SOUTH PORTLAND — City councilors come and go, but Russ Lunt is forever.
Since his retirement from the Public Works department in 2012, where he worked for 34 years, Lunt, 57, has attended more than 100 City Council and Planning Board meetings and workshops. Just for kicks.
“Here’s the thing: I’ve always wanted to be involved,” Lunt said Tuesday at Council Chambers in City Hall.
After retirement, and no longer feeling restricted by a conflict of interest between being an interested citizen and a city employee, the Brigham Street resident said he cultivated his love for the local government process.
He still remembers the feeling after he attended his first council meeting.
“I go, ‘Wow, did I just discover something,'” he said. “I knew this was my calling.”
Since then, Lunt said, “It has turned into a nice little hobby for me.”
City Hall meetings can sometimes occupy up to three nights a week, but Lunt can be found in the second row on the aisle on the left side of Council Chambers, with a large Dunkin’ Donuts coffee in hand.
His status as a fixture at meetings has earned him some obscure perks.
For a time last year, when SPC-TV would replay council meetings, producers who grew to know Lunt’s face would add his name at the bottom of the screen when he rose to address the council at the public podium – a distinction normally reserved for city councilors and staff, but never members of the public.
Lunt has been told that councilors refer to him behind the scenes as the eighth councilor. Before a meeting in early April, when councilors arrived early to pose for a group picture, Councilor Tom Blake asked, “Russ, shouldn’t you be up here, too?”
Lunt revels in those small, but meaningful pleasures. “I don’t go looking for those things. They just happen,” he said, “and I think it’s great.”
He is sincere and effusive with his gratitude for the time city councilors and city staff devote to the city.
“I’m just enthralled with the process and the way things come together,” he said. “It’s wonderful; I love it. I’m telling you, I do.”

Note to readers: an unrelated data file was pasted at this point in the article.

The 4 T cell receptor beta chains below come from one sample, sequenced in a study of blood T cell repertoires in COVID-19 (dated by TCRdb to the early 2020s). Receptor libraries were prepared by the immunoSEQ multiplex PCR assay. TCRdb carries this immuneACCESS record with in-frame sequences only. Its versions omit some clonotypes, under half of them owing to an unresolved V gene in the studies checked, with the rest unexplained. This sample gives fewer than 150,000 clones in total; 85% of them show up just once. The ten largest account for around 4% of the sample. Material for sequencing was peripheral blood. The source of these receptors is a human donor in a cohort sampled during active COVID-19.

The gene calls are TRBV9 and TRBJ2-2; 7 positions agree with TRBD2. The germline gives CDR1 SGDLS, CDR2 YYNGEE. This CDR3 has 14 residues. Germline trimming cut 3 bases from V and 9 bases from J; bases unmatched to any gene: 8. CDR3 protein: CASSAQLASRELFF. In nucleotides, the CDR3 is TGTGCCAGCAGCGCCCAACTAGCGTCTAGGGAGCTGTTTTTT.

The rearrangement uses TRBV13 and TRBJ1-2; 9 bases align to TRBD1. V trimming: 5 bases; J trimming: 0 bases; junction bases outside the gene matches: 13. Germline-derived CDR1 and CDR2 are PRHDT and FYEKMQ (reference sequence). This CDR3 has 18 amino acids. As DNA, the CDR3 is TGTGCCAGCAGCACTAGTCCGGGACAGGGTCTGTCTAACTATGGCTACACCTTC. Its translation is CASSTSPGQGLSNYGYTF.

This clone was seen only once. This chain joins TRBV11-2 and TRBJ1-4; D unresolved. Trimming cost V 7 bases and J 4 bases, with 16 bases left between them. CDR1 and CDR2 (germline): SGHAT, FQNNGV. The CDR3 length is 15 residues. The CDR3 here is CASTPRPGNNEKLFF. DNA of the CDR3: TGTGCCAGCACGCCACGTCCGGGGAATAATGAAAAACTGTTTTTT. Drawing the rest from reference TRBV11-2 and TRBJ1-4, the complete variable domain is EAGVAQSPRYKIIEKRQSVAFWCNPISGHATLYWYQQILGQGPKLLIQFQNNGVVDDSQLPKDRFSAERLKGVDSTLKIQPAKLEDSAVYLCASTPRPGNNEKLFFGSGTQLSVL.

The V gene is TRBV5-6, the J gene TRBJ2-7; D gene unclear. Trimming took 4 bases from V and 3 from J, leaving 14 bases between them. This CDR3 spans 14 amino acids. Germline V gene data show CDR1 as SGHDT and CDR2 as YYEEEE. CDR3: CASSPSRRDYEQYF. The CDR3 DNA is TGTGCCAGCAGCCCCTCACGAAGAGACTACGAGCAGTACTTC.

Not only that, but Lunt rises to speak during the citizen discussion portion of each council meeting, sometimes to just say that he thinks councilors are doing a good job.
“I like to give a positive beat to it,” he said. “And I’m very sincere about the praise. I know it’s a hard job.”
Mayor Linda Cohen said neither she nor the councilors accept their positions expecting to be praised, and while Lunt might not always agree with the action taken by the council, “he is respectful in how he voices his dissent with our decisions.”
“It’s great when Russ or anyone says they appreciate our service, and we do hear that from others, just not as frequently as we do from Russ,” Cohen said.
In many ways, Lunt said, his time in public works, and contributing directly to projects like the Greenbelt Walkway and Thomas Knight Park, can help him provide important insight on certain issues.
That, along with his love for the democratic process, contributes to his desire to stay involved.
“I like the procedure,” he said. “… Talking like this and going to meetings, this is my way of giving back to my community.”
At the end of the day, Lunt said he likes knowing that he actively exercises his right as a citizen to have a say and be in the know.
“I’m fortunate that I can express myself that way and (hopefully) get other people involved in the conversation,” he said. “South Portland’s just a dot on the map, but look what goes on here.”
As for whether he’ll ever consider running for City Council, Lunt said not so much.
He was approached by people who encouraged him to run in the last election, he said, but he wasn’t interested.
Shrugging his shoulders, Lunt said, “I just love being in the audience.”
South Portland resident Russ Lunt, in his usual seat in City Council Chambers at City Hall.